A large number of us set New Year’s Resolutions, or at least decide to start the New Year with better habits and lifestyles… Most of these intentions for improvement call for “Discipline.”
In recent years, the concept of “discipline” has taken a new twist for me. Previously, when I heard the word discipline, I would think of something unpleasant, of having to force myself to do something I don’t want to do, but do it anyhow, since I believe it is good for me, or I will like the end result.
In some areas of my life, such as in my work, I have thought of myself as relatively disciplined, in the sense that if I say I will do something, it will get done. In other areas, my ‘self discipline’ is inconsistent. For example, I would decide to exercise on a regular basis and do so for a few weeks. At some point, the activity I had planned disappears from my life. In the past when I dieted, I would be very “disciplined” until I reached my target and then I would put the weight back on.
As I looked at this pattern, I realized that in the areas that took what I perceived as ‘discipline’, I had to FORCE myself to do something I didn’t want to do. For example, with dieting, I would want to eat something that was not on my diet, I would reach for it and stop myself. I would struggle and tell myself no, that I would not like the consequences on the scale if I ate it. With exercising, I would dread being cold as I got in the pool, or dread the tired feeling, the backache or sore muscles after my walk or workout, and I would struggle and tell myself that I would feel worse about myself for not exercising.
I came to see that with this pattern, I was expending a LOT of energy resisting myself. It felt like I was running a marathon, just pushing myself a little further, then a little further, always with the finish line in mind. I was willing to expend that amount of energy for a finite amount of time, but I couldn’t do it indefinitely! I couldn’t run a marathon every day for the rest of my life!
One day as I was walking, I noticed that as I felt the discomfort of being out of breath and my legs and back hurting, I would take my attention off of my body and distract myself with thoughts about a presentation I was doing. An alarm went off inside!
One of the things I have been working on is to stay present and connected to my feelings. I have many ways that I used to distract myself from uncomfortable feelings such as overeating, being too busy and overwhelmed, getting caught up in drama in my life, etc. All of them are quite effective in allowing me to disconnect from what I am feeling in the moment. Here I was doing it while I was walking! I suddenly understood that the mechanism I used to ‘discipline’ myself was the same one that I have been trying to eliminate in my life! Now what? Was I to give up the idea of having any discipline at all? (I have to admit, that was a tempting thought!)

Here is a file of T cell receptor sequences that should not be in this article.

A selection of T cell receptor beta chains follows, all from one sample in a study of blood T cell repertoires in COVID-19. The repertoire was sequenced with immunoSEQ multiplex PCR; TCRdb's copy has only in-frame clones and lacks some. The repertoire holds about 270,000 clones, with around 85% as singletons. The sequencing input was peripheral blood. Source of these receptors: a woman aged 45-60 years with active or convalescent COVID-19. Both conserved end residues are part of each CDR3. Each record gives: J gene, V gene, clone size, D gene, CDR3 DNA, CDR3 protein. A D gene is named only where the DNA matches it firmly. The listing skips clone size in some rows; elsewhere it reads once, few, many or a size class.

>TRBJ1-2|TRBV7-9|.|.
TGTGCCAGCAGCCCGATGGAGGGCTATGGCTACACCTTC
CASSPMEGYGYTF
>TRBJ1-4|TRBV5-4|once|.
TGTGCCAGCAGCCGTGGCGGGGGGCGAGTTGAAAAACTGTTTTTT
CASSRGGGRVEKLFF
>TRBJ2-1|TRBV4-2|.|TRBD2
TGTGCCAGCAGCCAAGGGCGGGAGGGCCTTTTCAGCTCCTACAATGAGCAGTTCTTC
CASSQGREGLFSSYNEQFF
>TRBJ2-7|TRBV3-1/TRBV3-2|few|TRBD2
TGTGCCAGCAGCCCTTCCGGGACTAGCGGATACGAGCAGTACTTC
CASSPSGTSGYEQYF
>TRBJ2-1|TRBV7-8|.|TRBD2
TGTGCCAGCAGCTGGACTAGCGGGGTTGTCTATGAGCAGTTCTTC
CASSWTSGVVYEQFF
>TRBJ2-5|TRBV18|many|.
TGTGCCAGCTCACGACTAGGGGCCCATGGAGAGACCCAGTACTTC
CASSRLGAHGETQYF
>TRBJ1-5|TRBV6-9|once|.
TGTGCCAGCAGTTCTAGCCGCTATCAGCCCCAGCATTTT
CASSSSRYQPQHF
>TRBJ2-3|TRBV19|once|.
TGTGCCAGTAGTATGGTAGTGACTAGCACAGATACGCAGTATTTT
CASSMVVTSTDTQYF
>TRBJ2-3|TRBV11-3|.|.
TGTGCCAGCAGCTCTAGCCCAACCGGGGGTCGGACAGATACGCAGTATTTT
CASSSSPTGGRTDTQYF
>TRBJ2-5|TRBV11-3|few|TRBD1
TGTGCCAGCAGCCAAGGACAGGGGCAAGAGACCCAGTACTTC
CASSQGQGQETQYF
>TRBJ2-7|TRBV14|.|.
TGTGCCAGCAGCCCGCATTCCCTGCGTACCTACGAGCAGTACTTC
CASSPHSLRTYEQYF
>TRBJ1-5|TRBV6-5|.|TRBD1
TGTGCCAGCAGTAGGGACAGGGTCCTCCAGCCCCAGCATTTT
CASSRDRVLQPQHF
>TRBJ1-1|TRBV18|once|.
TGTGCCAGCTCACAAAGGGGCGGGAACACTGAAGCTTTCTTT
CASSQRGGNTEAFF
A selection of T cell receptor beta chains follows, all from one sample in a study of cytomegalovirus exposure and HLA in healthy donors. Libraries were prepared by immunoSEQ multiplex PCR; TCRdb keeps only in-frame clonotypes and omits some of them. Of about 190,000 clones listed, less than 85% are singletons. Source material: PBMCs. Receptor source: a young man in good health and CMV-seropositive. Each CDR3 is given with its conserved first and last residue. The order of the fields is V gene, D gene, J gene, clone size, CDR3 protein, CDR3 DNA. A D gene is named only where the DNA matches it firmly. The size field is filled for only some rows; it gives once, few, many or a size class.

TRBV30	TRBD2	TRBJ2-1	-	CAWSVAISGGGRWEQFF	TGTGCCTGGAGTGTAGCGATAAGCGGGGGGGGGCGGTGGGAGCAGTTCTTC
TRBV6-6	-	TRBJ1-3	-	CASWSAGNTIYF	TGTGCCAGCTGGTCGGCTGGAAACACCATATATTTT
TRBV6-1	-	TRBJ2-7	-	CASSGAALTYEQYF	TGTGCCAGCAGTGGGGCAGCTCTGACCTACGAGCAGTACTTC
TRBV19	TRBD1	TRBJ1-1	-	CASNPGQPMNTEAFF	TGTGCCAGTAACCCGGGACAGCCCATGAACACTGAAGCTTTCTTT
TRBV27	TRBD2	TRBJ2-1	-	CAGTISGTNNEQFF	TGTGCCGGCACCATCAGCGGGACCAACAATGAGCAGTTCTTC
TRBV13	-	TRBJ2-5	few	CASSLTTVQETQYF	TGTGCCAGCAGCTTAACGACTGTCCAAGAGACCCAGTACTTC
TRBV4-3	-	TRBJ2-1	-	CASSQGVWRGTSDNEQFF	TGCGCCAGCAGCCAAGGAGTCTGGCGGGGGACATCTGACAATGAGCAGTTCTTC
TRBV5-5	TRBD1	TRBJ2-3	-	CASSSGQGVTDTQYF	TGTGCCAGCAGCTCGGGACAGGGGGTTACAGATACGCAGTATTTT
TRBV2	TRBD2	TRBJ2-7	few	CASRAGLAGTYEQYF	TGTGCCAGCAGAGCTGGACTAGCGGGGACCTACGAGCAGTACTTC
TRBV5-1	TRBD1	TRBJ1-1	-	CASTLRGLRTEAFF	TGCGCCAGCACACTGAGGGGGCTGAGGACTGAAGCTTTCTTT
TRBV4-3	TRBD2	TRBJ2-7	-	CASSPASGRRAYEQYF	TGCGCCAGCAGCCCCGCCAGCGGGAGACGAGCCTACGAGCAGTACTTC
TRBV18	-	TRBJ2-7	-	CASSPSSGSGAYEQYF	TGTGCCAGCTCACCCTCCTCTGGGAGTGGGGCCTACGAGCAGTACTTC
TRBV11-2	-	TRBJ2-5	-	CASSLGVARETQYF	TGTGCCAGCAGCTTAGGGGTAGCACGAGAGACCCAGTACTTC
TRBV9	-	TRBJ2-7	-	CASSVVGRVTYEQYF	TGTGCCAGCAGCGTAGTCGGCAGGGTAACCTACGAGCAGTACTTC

As I was writing in my journal, I remembered an experience I had during my Bungy Jump. (yes, I did it, it was great!) As I stood on the platform 140 feet above the river below me, I felt a very visceral fear. I took a few deep breaths and imagined diving off of the little platform and immediately grabbed the railing and knew I wasn’t ready to go. Then my attention shifted to my memories of all the times I had been up high somewhere and dreamt of flying freely through the air. As I focused on the desire to feel exhilaration of flying the fear disappeared. Then I thought about diving off of the platform and the fear welled up again, then I focused on flying and the desire and exhilaration flowed through me again. When I finally dove off of the platform, I was completely connected to my desire to fly and felt no fear at all. Not only was it exhilarating, it was thrilling, empowering and I felt high for two days afterwards!
The significant part of this memory, was that I did not RESIST or fight my feeling of fear. Instead, I chose to focus on my DESIRE to fly! This took no ‘discipline’ on my part, and instead of distracting myself from my fear, or ignoring my discomfort, as I tended to think was necessary, for discipline, I stayed very connected to my feelings and chose to focus on my desire!
My new perspective on discipline is not to force myself to do something uncomfortable and detach from my discomfort, but rather to stay very connected to my feelings of desire for the outcome. For example, instead of fighting my desire to eat more than my body needs and feel deprived of the pleasure of my food, I can focus on how good it feels to be light and energized without feeling hunger. When I choose to exercise, instead of focusing on the discomfort or dread of the activity, I can focus on being in the fresh air, being present and gentle with my body and enjoying the sensuality of movement!
So now, for me, discipline is simply a matter of focus – finding my desire in the activity and its outcome and focusing on what I can enjoy in the process! Discipline now becomes another exercise in awareness, rather than a struggle!! What a relief!